Head over to the next post to find out how I teach Word Families, a crucial part of my Word Wall and Word Study.



Until next time,


21 comments

  1. Love the idea of Word Jail! My firsties would love it!

    Susan
    Friendly Froggies

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    1. Thanks Susan. I am glad you stopped by!
      Christina

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  2. Great idea! Thanks for linking up your post with mine toay!

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    1. You are welcome. Thank you for checking out my post.
      Christina

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  3. I just love these ideas! Thank you for sharing.

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    1. Thanks Najda! I am glad you stopped by to check it out!

      Christina

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  4. Awesome tips! I wish I had room in my classroom for a word wall! All I can do is put the words on rings and make it portable, but I am totally buying the word jail! Thanks!

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    1. Another option for a Word Wall for a small room is to use the science display boards and open and close it as it is needed. The Word Jail will be a great addition. Thanks for stopping by and reading my post. Christina

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  5. Just curious - as you introduce the new 5 words for your word wall, is the introduction the same each week? On Monday you use the popcorn words and have them say it silently in their hand. What about Tuesday, Wednesday, Thursday, and Friday? Do you repeat the same activities each week?

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    1. Hi Constance, I do introduce them the same way every week. Then on Tuesday-Friday we play some of the word wall games I have suggested but I also do some word family work too. I will be posting all about that very soon so be sure to follow my blog so you don't miss it.

      thanks for stopping by
      Christina

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  6. So I guess I've just had a bulletin board all these years! I'm finally ready to make the jump to USING my word wall thanks to these ideas. I can't wait!

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    1. I am so happy to hear that! If you don't "use" it with your students they they don't don't really use it, especially those strugglers. Good luck.

      Christina

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  7. Thanks for sharing! I used to do a word wall, but it just always seemed like a fail because my students didn't interact with it like they should. Thank you for your great ideas! Maybe I can get a word wall up and running this year!

    Jamie
    Follow me @ Life As I Know It

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    1. Hi Jamie. Interaction with the word wall is the key. They need ownership over it to buy in and I assure you if you do the things I outlined in this series you will get them to buy in and use it. Good luck this year!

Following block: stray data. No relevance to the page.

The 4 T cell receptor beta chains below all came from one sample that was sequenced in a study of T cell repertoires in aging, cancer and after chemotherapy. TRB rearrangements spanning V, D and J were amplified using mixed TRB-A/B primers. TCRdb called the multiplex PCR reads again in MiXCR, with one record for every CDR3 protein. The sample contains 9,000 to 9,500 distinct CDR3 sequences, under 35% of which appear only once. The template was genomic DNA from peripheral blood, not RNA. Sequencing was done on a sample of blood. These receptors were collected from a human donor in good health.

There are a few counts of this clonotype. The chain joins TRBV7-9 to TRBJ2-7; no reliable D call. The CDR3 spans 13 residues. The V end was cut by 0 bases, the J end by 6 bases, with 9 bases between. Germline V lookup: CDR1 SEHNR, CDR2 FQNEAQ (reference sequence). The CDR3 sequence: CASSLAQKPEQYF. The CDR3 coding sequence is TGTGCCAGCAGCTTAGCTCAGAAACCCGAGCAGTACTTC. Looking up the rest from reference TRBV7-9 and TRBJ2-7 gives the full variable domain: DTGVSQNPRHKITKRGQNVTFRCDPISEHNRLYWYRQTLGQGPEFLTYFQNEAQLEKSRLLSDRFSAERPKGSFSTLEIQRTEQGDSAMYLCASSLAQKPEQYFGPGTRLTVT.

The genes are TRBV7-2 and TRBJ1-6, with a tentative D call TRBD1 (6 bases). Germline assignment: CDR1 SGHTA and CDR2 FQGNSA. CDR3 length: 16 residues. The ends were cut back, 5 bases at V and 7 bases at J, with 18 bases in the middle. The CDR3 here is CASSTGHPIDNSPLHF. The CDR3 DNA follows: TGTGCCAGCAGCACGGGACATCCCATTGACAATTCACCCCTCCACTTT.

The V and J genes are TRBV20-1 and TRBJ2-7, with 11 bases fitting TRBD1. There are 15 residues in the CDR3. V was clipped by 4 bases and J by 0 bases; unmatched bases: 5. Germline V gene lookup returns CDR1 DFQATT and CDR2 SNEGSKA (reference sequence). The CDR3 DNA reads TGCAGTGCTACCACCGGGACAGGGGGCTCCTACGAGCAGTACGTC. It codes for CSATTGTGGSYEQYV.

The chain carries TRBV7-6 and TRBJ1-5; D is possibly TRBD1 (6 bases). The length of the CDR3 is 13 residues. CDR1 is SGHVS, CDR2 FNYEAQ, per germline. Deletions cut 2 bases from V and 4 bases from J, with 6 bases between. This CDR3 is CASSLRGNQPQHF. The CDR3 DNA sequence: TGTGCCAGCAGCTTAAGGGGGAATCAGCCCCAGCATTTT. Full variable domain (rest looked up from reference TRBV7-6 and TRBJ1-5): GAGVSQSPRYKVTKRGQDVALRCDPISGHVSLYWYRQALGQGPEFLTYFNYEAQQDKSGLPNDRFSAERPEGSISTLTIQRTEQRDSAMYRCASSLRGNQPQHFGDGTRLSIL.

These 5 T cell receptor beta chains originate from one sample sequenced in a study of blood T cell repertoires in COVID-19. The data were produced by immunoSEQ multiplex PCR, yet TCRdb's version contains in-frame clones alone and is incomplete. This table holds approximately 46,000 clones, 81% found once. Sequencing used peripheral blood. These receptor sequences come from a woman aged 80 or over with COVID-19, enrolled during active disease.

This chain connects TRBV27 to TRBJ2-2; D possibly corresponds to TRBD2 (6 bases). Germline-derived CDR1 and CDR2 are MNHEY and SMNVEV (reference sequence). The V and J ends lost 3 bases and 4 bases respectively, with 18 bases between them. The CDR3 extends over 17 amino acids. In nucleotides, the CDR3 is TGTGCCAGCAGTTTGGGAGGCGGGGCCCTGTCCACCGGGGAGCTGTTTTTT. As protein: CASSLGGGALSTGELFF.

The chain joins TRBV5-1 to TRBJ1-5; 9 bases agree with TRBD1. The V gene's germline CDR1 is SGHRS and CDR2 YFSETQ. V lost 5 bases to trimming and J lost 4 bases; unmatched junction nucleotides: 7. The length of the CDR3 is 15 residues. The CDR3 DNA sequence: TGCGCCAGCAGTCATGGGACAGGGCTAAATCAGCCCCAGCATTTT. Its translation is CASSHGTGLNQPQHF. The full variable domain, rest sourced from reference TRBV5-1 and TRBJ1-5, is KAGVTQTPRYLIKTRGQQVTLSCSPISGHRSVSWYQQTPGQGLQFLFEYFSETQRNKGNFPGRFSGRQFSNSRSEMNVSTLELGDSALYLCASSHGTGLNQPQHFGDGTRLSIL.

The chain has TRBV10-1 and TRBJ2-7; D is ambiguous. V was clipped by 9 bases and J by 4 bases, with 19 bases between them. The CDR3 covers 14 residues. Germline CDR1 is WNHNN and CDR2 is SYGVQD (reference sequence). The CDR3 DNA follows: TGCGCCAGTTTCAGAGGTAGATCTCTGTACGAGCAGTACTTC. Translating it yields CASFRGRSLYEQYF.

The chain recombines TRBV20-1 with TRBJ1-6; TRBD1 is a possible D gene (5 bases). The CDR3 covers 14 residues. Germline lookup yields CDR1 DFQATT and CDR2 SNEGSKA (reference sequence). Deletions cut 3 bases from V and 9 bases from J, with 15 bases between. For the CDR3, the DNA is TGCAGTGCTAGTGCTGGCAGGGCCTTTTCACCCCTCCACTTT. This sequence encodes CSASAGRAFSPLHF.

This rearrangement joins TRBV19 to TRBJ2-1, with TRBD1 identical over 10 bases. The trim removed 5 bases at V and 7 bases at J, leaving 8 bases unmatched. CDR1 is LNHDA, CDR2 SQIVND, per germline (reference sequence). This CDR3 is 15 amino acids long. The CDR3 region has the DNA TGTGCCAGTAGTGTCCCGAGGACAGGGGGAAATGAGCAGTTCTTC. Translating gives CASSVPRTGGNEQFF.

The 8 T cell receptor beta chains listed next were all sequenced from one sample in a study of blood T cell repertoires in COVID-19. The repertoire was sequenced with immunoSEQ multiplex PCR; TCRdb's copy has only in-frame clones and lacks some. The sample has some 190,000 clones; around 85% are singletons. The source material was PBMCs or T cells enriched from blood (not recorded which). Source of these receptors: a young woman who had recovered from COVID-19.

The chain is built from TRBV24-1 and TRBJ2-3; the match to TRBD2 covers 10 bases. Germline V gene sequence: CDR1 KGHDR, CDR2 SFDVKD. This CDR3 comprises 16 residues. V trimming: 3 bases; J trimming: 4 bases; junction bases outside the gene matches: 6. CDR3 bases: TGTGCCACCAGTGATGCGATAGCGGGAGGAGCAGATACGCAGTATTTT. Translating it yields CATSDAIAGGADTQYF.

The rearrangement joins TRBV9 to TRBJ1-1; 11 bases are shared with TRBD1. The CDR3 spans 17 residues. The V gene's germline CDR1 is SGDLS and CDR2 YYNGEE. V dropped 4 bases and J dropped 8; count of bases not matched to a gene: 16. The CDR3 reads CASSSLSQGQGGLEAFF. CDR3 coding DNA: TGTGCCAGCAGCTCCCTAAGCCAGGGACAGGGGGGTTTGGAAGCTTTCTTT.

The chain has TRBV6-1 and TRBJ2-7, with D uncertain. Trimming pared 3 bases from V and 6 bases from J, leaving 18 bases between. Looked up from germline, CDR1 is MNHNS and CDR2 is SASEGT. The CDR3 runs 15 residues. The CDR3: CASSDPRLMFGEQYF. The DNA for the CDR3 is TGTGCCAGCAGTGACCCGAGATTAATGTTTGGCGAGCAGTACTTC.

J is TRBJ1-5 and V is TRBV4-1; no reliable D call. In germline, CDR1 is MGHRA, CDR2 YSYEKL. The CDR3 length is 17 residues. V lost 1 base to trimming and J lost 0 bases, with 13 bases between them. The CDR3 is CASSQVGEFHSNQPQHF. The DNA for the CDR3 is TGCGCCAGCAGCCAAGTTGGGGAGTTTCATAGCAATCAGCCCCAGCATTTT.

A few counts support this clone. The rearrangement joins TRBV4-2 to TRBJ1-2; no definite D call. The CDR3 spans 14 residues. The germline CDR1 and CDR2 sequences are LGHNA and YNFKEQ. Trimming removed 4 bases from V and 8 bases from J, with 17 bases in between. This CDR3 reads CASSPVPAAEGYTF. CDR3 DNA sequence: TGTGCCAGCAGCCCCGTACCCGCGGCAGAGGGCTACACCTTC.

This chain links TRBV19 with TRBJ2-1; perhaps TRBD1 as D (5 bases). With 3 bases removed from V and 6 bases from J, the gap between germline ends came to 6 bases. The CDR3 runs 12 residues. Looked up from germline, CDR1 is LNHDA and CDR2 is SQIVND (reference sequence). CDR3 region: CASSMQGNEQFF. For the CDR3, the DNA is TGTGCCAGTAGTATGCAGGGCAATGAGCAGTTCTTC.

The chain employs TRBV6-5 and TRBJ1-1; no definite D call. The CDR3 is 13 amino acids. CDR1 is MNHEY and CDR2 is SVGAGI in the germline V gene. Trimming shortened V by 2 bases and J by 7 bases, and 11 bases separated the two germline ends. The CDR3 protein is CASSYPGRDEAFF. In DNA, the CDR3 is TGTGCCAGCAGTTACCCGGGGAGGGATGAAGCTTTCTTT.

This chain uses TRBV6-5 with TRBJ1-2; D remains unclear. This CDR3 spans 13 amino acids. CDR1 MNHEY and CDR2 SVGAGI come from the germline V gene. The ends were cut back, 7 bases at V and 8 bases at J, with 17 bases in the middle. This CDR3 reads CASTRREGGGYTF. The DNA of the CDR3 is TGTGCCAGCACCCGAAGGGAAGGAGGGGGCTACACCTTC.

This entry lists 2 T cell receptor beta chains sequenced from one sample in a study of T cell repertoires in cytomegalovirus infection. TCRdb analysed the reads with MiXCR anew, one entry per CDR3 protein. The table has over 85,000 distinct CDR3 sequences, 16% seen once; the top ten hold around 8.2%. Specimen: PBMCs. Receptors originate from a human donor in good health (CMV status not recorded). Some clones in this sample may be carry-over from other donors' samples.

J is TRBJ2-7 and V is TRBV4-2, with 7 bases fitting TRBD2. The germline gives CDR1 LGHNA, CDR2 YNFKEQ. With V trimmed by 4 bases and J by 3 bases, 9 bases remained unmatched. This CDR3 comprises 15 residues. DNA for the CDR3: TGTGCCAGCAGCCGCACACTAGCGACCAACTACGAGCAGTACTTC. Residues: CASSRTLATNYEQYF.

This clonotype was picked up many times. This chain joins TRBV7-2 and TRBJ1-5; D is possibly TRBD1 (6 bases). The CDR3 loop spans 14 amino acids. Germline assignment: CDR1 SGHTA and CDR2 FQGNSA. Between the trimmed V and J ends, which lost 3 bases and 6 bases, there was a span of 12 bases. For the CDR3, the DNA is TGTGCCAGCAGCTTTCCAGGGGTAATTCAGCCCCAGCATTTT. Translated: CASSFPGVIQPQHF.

Christina

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  8. Thanks for the great ideas. Have been teaching Grades 1 and 2 for 22 years. I have used a Word Wall for the past 15 years and think it is a necessary tool in teaching students sight words. I have always struggled with how to get my students to use the Word Wall for more than just a space to hang their spelling words on. I usually start the year off well, but after a few months, revert back to my old ways. I am determined to do better this year, so thanks for the ideas.

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    1. I am so happy to hear that. I think it is so important to teach them how to use it! I hope that you can stick with it this year. Thanks for stopping by. Christina

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  9. Im a new teacher this year, and found this series of posts very helpful. I now know exactly how to start introducing my words on my word wall. Thanks a bunch.

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    1. I am so glad that the post has helped you get started Natisha. I hope that you have a great year with your students. Thanks for stopping by. Christina

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  10. What a wonderful idea. I am homeschooling a first grader who hasn't got her letter names/sounds down yet, and a 5th grader who struggles with spelling and spelling rules. This is a fantastic idea to make repeated exposure to the words fun, and they can work together to do some of the activities. Now all I have to do is figure out where to put it! Thanks so much for the work you've put in to bring this idea to as many teachers as possible.

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    1. Hi Merle, Thanks so much for your kind comments. I hope that some of the ideas will help both of your children. Repeated exposure is the key, as well as consistency! Good luck and thank you for checking out my blog.

      Christina